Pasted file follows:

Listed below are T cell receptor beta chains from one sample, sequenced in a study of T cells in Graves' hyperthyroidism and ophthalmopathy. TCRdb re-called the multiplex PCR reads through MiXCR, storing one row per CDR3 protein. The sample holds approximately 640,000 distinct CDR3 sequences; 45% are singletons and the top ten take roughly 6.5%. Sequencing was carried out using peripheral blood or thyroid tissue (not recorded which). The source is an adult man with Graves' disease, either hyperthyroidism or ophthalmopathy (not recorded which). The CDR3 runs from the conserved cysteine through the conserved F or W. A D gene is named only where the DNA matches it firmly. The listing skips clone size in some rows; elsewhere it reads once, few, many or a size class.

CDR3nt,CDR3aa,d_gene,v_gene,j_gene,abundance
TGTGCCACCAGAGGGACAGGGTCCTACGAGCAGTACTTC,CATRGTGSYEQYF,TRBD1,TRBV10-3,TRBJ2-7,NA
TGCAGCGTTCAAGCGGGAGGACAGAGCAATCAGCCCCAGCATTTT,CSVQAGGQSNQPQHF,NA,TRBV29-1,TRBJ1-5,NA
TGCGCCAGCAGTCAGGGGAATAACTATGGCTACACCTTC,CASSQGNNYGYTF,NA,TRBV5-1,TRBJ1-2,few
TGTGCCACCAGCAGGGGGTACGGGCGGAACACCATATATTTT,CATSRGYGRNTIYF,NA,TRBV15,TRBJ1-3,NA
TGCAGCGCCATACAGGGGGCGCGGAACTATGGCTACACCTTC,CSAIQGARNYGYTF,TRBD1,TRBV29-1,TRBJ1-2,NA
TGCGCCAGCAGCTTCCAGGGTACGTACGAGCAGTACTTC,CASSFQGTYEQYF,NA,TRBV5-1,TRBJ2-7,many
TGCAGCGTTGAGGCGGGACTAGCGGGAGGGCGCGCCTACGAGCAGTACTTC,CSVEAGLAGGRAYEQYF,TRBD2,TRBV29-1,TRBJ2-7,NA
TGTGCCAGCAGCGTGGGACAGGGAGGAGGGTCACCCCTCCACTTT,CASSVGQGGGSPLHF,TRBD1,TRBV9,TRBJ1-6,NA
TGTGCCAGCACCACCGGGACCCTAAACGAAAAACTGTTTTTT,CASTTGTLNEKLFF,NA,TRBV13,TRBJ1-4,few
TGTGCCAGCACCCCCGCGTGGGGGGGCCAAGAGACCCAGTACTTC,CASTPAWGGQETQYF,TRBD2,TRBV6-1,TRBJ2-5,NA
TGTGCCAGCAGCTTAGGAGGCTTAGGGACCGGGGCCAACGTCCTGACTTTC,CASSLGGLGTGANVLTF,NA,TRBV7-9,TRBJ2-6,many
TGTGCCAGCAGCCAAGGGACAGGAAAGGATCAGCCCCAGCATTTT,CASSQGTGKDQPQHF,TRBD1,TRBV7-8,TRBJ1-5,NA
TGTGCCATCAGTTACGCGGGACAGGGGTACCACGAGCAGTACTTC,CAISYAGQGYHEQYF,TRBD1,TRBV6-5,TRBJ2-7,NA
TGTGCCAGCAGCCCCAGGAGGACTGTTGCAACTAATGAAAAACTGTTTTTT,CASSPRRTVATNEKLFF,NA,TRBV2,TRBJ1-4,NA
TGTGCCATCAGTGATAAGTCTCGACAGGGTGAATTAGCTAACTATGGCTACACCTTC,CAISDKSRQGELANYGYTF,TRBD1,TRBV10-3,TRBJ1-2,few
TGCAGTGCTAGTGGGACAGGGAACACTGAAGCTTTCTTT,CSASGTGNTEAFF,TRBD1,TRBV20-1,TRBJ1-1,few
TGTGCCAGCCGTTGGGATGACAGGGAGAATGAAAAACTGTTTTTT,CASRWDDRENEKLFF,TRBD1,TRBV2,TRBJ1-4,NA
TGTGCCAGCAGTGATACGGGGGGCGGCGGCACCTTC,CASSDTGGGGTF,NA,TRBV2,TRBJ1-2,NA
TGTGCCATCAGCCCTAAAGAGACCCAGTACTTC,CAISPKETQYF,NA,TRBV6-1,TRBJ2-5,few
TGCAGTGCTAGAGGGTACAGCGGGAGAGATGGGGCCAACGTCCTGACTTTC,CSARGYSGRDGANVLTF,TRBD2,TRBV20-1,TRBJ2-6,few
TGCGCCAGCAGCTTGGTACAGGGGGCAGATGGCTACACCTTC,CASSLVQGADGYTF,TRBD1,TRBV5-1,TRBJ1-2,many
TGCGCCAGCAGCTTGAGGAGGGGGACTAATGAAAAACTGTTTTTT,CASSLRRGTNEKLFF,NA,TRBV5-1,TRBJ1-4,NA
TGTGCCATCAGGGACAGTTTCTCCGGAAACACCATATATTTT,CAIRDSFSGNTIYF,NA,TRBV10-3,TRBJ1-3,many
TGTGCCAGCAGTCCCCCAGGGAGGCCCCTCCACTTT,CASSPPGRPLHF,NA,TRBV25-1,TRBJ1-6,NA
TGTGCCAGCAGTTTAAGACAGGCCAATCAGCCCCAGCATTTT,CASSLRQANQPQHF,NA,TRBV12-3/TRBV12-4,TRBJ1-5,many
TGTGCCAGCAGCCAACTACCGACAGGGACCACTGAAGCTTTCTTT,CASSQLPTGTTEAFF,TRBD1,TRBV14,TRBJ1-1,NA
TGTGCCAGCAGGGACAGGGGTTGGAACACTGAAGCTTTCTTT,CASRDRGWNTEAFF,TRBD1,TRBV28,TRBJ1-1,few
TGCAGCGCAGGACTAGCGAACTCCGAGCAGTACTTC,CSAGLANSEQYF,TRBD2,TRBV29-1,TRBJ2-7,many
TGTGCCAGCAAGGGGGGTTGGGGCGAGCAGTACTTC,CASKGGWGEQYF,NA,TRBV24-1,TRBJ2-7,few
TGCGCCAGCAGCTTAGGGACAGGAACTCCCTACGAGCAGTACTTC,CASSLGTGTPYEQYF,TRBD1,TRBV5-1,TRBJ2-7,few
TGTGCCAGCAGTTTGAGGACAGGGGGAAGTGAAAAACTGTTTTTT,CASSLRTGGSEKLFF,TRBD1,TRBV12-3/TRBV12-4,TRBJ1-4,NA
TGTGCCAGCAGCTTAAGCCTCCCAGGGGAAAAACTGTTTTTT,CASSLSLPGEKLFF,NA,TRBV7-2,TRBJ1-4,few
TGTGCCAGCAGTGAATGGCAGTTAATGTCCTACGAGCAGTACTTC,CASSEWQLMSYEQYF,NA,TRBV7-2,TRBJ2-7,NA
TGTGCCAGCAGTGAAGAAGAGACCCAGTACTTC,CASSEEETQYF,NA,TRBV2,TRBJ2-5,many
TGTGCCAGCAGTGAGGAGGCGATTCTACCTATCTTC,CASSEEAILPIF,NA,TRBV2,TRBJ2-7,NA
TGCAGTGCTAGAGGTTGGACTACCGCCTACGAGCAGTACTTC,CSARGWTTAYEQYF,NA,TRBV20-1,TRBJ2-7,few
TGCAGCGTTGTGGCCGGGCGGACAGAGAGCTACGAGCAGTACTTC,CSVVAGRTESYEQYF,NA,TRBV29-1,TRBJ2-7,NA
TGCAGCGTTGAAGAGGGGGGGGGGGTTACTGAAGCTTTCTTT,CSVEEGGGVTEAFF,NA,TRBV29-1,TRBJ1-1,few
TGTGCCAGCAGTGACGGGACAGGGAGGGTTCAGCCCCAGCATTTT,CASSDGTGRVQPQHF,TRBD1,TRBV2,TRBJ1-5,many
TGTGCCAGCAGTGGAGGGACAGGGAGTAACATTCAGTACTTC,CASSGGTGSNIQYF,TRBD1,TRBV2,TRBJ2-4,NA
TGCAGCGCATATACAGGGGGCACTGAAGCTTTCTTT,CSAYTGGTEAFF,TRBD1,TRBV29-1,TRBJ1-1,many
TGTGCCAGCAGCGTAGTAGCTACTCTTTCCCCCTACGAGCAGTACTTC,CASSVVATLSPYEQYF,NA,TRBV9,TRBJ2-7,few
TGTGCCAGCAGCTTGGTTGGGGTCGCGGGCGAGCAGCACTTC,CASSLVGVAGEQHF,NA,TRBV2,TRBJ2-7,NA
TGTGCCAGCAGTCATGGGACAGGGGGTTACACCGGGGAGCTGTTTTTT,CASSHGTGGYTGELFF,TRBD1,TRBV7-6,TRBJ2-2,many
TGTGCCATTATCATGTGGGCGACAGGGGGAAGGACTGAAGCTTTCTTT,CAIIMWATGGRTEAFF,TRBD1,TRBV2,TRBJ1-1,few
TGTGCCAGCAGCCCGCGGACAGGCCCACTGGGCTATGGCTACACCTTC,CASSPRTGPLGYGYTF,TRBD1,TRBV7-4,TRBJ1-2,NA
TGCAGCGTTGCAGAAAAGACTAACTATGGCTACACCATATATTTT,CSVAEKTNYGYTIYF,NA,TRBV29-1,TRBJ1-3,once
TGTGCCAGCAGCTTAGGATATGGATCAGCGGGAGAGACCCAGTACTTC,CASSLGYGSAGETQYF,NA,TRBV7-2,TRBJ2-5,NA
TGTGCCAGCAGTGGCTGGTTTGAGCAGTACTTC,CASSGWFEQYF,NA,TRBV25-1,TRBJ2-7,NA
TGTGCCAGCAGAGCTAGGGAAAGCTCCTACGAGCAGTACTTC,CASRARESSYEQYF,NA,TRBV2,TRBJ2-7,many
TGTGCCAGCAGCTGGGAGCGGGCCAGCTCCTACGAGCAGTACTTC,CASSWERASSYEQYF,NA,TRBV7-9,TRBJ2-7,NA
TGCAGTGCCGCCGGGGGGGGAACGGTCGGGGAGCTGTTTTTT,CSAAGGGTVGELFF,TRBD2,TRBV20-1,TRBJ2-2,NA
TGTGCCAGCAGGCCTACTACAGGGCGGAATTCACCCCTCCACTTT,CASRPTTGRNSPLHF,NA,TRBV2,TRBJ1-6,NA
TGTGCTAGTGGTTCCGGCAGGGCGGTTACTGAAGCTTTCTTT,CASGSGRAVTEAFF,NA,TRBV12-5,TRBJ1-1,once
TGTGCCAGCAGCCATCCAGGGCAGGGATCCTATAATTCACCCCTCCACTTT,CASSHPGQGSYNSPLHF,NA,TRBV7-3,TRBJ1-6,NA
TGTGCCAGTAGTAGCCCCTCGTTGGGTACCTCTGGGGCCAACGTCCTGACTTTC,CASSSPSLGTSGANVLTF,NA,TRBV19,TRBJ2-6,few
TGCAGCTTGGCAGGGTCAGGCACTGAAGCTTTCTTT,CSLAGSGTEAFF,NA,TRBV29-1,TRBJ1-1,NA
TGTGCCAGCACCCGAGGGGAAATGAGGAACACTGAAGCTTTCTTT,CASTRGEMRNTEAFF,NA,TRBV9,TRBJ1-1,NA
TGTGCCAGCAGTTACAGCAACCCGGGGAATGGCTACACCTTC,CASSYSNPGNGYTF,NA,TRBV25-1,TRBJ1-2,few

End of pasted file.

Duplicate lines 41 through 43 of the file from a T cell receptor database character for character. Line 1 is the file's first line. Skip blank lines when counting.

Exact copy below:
TGTGCCAGCAGTGACGGGACAGGGAGGGTTCAGCCCCAGCATTTT,CASSDGTGRVQPQHF,TRBD1,TRBV2,TRBJ1-5,many
TGTGCCAGCAGTGGAGGGACAGGGAGTAACATTCAGTACTTC,CASSGGTGSNIQYF,TRBD1,TRBV2,TRBJ2-4,NA
TGCAGCGCATATACAGGGGGCACTGAAGCTTTCTTT,CSAYTGGTEAFF,TRBD1,TRBV29-1,TRBJ1-1,many